Yehuda Amichai

(1924 - 2000 / Würzburg / Germany)

Yehuda Amichai
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Amichai was born in Würzburg, Germany, to an Orthodox Jewish family, and was raised speaking both Hebrew and German. According to literary scholar Nili Scharf Gold, a childhood trauma in Germany had an impact on his later poetry: he had an argument with a childhood friend of his, Ruth Hanover, that caused her to bicycle home angrily; she fell and as a result had to get her leg amputated. Several years later, she was unable to join the rest of her family, who fled the Nazi takeover, due to her missing leg, and ended up being killed in the Holocaust. Amichai occasionally referred to her in his poems as "Little Ruth".

Amichai immigrated with his family at the age of 12 to ... more »

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  • Fabrizio Frosini Fabrizio Frosini (12/11/2015 1:51:00 PM)

    ''Near the Wall of a House''


    Near the wall of a house painted
    to look like stone,
    I saw visions of God.

    A sleepless night that gives others a headache
    gave me flowers
    opening beautifully inside my brain.

    And he who was lost like a dog
    will be found like a human being
    and brought back home again.

    Love is not the last room: there are others
    after it, the whole length of the corridor
    that has no end.


    (Yehuda Amichai - translated by Chana Bloch and Stephen Mitchell)

  • Fabrizio Frosini Fabrizio Frosini (10/11/2015 3:52:00 PM)

    Another poem by Yehuda Amichai:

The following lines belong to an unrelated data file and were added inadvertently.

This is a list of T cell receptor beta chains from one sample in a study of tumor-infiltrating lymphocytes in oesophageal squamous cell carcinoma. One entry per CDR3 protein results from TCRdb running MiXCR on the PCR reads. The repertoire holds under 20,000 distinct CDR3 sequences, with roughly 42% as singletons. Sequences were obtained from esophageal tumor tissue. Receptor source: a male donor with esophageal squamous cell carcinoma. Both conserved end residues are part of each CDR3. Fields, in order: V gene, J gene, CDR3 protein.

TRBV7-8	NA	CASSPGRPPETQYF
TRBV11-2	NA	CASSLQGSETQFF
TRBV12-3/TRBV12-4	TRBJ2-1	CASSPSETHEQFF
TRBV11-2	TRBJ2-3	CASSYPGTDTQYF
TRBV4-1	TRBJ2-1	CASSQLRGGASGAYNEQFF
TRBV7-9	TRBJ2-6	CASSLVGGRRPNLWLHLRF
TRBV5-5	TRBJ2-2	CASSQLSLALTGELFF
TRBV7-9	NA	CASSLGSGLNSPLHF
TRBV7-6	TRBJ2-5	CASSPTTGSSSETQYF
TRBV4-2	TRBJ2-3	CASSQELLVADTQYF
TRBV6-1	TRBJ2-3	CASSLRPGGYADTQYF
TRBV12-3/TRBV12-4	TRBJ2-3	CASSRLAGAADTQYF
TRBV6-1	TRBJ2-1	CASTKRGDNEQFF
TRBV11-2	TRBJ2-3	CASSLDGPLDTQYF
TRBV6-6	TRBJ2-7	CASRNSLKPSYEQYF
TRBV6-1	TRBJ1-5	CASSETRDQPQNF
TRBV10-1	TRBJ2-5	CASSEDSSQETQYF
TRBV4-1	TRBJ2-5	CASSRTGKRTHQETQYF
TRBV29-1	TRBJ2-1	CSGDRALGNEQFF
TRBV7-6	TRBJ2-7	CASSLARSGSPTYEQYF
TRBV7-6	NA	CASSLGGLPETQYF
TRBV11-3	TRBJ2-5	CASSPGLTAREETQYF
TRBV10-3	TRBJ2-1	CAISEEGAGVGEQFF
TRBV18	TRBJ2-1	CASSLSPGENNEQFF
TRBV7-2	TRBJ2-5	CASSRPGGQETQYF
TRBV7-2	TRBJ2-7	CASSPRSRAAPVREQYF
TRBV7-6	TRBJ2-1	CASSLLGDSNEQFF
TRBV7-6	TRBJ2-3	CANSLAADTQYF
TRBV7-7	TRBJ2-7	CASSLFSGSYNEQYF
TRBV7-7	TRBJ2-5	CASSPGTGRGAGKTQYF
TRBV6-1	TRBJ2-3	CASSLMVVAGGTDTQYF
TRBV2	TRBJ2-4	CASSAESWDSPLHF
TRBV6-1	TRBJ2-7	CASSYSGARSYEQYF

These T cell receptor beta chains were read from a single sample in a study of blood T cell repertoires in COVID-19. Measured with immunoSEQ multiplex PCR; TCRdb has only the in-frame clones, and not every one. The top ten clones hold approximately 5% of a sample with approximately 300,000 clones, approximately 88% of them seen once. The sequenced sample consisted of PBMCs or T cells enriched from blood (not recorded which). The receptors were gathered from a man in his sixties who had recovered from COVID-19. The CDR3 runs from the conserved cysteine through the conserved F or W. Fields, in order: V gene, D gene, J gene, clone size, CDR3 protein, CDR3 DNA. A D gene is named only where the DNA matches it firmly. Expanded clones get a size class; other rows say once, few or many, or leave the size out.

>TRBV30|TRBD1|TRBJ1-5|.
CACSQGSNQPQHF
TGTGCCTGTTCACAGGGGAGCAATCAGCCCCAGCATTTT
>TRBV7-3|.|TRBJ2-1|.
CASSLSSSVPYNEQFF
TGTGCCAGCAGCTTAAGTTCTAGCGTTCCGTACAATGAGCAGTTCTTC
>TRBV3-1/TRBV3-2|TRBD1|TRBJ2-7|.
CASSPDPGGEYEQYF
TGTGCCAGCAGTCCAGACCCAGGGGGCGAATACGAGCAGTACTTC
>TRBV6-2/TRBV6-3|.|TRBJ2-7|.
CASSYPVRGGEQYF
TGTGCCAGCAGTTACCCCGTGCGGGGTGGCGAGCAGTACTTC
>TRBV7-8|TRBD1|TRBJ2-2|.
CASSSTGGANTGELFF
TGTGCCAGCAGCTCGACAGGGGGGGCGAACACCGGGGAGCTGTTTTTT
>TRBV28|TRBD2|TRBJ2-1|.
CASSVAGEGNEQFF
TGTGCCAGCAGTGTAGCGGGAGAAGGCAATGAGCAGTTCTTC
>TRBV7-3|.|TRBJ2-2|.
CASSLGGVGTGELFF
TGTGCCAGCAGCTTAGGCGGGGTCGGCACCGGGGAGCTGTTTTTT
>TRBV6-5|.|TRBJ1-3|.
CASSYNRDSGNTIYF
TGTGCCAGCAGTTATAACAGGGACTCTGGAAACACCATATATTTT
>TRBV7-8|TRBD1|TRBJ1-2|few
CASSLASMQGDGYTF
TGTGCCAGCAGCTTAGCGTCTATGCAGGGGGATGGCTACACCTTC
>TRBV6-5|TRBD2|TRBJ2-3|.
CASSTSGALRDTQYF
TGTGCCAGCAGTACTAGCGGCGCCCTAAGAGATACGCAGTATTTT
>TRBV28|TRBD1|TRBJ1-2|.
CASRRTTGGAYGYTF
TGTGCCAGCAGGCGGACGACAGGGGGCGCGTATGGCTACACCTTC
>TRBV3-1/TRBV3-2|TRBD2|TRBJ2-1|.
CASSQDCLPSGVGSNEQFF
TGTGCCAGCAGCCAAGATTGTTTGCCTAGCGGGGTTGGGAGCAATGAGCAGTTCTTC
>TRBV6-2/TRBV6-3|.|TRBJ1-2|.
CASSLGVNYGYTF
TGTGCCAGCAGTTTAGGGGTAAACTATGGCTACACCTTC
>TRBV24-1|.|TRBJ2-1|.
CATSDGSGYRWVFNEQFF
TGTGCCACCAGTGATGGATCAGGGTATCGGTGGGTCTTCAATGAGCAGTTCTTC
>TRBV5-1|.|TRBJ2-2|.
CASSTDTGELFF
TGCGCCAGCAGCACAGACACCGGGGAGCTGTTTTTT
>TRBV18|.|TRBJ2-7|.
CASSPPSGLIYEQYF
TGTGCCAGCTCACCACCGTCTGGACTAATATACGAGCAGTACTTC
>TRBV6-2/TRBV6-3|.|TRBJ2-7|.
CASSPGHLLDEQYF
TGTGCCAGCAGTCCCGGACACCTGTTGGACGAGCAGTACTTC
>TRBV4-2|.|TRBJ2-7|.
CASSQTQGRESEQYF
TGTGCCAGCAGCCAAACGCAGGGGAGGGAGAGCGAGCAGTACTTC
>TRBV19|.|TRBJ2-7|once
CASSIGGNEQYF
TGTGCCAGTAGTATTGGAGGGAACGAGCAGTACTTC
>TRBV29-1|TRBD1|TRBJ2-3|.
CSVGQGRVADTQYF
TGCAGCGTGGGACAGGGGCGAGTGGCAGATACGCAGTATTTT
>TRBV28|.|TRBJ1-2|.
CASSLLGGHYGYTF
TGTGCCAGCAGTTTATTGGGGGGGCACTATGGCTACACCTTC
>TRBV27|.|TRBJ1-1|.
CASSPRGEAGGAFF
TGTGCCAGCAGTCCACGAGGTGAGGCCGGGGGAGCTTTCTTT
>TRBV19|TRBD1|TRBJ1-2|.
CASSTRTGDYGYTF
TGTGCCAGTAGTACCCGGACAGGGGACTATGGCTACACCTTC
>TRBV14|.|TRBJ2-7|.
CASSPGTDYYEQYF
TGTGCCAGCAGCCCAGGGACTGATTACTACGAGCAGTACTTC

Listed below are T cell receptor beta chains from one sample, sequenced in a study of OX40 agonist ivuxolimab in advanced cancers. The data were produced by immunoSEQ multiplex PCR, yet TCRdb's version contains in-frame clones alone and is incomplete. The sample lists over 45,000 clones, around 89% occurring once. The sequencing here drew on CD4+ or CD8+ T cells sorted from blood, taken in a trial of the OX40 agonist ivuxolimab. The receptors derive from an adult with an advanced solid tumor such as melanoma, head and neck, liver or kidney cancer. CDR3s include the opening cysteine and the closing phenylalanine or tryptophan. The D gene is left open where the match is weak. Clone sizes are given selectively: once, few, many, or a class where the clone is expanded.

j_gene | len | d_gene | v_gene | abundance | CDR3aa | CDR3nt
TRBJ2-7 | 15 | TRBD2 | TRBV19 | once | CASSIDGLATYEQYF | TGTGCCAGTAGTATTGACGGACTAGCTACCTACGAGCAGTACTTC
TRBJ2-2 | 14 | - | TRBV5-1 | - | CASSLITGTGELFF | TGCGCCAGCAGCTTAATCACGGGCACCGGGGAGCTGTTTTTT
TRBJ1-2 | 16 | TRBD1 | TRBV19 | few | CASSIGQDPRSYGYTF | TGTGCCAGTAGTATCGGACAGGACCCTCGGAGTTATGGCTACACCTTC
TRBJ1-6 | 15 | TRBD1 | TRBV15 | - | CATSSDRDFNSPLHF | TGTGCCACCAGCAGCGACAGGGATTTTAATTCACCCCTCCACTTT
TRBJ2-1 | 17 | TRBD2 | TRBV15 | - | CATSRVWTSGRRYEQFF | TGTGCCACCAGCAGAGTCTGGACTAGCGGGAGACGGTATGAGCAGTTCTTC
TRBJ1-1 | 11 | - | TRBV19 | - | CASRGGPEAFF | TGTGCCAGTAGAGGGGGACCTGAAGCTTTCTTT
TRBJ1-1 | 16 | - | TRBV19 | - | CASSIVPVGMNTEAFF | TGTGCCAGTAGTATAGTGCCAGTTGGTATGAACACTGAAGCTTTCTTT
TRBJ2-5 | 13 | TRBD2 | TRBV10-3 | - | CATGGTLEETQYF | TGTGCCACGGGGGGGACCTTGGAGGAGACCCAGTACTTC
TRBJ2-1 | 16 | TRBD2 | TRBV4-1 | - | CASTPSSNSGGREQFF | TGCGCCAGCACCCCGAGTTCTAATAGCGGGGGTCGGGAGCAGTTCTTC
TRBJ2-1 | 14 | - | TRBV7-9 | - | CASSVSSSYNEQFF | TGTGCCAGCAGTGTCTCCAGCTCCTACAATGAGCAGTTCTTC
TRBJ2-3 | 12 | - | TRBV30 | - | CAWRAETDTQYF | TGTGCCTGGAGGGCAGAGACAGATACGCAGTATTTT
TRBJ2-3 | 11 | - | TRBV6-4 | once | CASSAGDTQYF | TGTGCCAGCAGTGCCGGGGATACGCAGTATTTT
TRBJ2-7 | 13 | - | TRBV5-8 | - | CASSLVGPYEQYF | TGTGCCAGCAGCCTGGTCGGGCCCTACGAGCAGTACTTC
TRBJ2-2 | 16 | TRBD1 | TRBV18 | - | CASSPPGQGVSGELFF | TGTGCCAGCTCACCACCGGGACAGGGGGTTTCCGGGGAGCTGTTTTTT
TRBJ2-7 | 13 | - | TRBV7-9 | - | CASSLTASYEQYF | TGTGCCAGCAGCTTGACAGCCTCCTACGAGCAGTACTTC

A Man In His Life


    A man doesn't have time in his life
    to have time for everything.

    He doesn't have seasons enough to have
    a season for every purpose.
    Ecclesiastes
    Was wrong about that.


    A man needs to love and to hate at the same moment,
    to laugh and cry with the same eyes,
    with the same hands to throw stones and to gather them,
    to make love in war and war in love.

    And to hate and forgive and remember and forget,
    to arrange and confuse, to eat and to digest
    what history
    takes years and years to do.


    A man doesn't have time.

    When he loses he seeks, when he finds
    he forgets, when he forgets he loves, when he loves
    he begins to forget.


    And his soul is seasoned, his soul
    is very professional.

    Only his body remains forever
    an amateur.
    It tries and it misses,
    gets muddled, doesn't learn a thing,
    drunk and blind in its pleasures
    and its pains.


    He will die as figs die in autumn,
    Shriveled and full of himself and sweet,
    the leaves growing dry on the ground,
    the bare branches pointing to the place
    where there's time for everything.

  • Doren Robbins Doren Robbins (2/11/2005 3:09:00 AM)

    Amichai speaks in the direct idom of emotion that descended from Whitman's rhythmic prose-poem style. When I read such poems as 'Inside the Apple, ' 'The Real Hero, ' or 'A Pity. We Were Such A Good Invention, ' I understand again that great lyrical poetry is capable of translating the deepest emotions into langauge that brings us to the ground of what living a human life means. That is, his best poems are really hymns to this life full of paradoxical disappointments and exhilarating passion fused with elegies to the duration of those experiences themselves that bring our strongest affirmations.

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Best Poem of Yehuda Amichai

A Pity. We Were Such A Good Invention

They amputated
Your thighs off my hips.
As far as I'm concerned
They are all surgeons. All of them.

They dismantled us
Each from the other.
As far as I'm concerned
They are all engineers. All of them.

A pity. We were such a good
And loving invention.
An aeroplane made from a man and wife.
Wings and everything.
We hovered a little above the earth.

We even flew a little.

Read the full of A Pity. We Were Such A Good Invention
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